Have you ever noticed?

As you come up Redland Road, past the top of Luccombe Hill, there is a plate just above pavement level on the wall retaining the Green as shown in the photograph. Clearly it is a milepost but what is the significance of the XI (11 in Roman numerals)? The solution is that the plate is incomplete and the full legend was fortunately recorded by the Ordnance Survey when they surveyed the area in 1880:







It was originally erected by the Bristol Turnpike Trust. To give its full title from plans deposited in Parliament, this stretch of road was owned by ‘The Trustees of the Horfield Division of the Aust and Horfield District of the Bristol Turnpike Trust”. The Act establishing the Bristol Trust dated from April 1727 and was supposed to have lasted for 21 years only. Tolls were payable on carriages, wagons, cattle and sheep. A horse and cart had to pay 2d (just under 1p) – to put this in context the daily wages of a skilled craftsman then would be about 1 shilling, making the toll at each gate about £1 in today’s money. Successive Acts extended the Trust until tolls were eventually abolished on 1 November 1867. At that time there were local turnpike gates and tollhouses at Cheltenham Road (between the railway viaduct and the Zetland Road traffic lights), Redland Road (where Fernbank Road now joins it), Whiteladies Gate (where the railway line goes under Whiteladies Road) and St Michael’s (next to Cotham Parish Church). The significance of Aust as a destination was that it was the location of the ferry crossing of the River Severn to Beachley, i.e. the equivalent of the M4 motorway. The plate was almost certainly broken when Redland Road was widened in preparation for the opening of the tramway route from Zetland Road to the Downs on 22 December 1900. Other relics of the Bristol Turnpike Trust still visible are the Three Lamps signpost and another milepost on the Ladies Mile.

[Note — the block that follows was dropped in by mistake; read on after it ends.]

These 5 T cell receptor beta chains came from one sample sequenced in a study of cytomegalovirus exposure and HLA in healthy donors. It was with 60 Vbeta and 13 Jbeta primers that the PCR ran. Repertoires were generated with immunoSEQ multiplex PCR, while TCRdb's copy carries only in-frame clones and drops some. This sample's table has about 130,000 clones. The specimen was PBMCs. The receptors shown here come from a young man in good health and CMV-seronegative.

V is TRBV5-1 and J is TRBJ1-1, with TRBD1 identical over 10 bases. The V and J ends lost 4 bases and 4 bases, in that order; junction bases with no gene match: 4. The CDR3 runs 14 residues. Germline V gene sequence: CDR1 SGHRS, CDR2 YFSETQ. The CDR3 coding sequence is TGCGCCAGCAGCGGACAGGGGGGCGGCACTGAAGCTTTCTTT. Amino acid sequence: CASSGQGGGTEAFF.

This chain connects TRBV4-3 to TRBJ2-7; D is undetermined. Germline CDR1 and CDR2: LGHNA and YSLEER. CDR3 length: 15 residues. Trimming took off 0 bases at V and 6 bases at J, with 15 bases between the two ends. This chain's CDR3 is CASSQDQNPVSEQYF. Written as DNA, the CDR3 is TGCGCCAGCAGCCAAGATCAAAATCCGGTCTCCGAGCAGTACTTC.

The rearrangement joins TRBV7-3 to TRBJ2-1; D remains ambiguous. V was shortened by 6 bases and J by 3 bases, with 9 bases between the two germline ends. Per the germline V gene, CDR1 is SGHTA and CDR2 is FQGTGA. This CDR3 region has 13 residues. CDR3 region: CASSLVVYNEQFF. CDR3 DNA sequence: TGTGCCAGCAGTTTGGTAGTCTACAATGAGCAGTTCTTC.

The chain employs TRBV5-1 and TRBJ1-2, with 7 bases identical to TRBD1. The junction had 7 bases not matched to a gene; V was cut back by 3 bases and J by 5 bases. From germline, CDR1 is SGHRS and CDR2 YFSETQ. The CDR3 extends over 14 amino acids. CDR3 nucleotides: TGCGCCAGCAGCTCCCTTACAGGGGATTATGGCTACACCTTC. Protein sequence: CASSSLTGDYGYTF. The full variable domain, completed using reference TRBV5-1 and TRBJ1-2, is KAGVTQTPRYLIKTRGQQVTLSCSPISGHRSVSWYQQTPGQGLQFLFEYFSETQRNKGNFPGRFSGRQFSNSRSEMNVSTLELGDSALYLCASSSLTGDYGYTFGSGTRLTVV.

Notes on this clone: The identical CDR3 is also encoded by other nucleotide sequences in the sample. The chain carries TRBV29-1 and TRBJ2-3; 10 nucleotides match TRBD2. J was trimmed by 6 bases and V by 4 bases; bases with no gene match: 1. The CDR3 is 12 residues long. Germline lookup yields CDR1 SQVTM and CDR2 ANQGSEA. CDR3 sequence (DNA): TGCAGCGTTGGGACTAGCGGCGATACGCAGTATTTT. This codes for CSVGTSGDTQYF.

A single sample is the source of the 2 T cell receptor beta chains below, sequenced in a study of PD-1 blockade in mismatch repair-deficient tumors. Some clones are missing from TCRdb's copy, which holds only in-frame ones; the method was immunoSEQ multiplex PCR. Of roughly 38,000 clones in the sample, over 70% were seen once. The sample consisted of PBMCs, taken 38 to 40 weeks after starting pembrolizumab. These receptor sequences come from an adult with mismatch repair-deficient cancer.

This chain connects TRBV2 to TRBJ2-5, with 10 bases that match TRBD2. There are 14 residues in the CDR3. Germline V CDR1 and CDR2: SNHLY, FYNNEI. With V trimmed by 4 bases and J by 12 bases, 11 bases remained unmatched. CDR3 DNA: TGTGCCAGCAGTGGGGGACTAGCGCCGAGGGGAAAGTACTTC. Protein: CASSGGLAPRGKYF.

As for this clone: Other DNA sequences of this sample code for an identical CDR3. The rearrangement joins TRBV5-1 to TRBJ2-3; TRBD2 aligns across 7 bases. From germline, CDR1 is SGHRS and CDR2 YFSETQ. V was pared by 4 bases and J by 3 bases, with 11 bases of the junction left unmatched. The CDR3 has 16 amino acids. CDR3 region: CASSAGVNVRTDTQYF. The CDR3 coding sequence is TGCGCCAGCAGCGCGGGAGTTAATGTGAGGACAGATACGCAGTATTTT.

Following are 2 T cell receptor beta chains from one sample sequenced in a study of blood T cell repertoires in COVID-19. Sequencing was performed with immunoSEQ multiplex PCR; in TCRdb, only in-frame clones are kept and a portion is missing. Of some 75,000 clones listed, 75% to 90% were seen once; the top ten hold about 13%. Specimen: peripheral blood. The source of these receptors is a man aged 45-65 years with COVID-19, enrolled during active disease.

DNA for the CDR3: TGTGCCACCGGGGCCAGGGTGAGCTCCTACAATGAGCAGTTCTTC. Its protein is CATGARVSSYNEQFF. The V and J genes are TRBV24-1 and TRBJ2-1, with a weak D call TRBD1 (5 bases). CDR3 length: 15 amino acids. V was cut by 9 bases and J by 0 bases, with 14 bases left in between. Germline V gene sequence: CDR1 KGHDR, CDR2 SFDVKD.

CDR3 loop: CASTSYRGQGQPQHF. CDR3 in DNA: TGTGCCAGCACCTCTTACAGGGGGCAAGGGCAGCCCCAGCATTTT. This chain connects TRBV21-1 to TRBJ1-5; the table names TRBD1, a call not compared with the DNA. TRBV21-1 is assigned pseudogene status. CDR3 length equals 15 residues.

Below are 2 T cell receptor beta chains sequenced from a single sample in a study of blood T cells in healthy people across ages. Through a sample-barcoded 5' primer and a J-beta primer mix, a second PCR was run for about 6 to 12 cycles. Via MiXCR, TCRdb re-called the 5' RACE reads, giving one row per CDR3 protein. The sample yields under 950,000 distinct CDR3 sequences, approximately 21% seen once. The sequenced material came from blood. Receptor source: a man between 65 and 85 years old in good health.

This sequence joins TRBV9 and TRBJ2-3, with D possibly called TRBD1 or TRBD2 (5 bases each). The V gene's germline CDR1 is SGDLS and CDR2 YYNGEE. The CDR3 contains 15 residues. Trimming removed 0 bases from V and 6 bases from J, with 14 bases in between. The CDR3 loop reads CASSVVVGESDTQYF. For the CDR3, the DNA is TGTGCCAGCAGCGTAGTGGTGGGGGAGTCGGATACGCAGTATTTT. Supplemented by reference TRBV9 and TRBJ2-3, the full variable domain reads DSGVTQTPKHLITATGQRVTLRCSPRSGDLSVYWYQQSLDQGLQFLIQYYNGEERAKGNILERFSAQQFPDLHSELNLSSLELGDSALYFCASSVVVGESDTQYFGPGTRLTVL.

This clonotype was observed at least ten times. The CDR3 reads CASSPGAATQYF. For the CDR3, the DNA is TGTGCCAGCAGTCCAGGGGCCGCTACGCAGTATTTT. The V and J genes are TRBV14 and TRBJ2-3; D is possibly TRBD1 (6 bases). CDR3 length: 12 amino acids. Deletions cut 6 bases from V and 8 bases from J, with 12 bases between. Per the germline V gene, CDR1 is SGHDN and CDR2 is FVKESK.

Gerry Nichols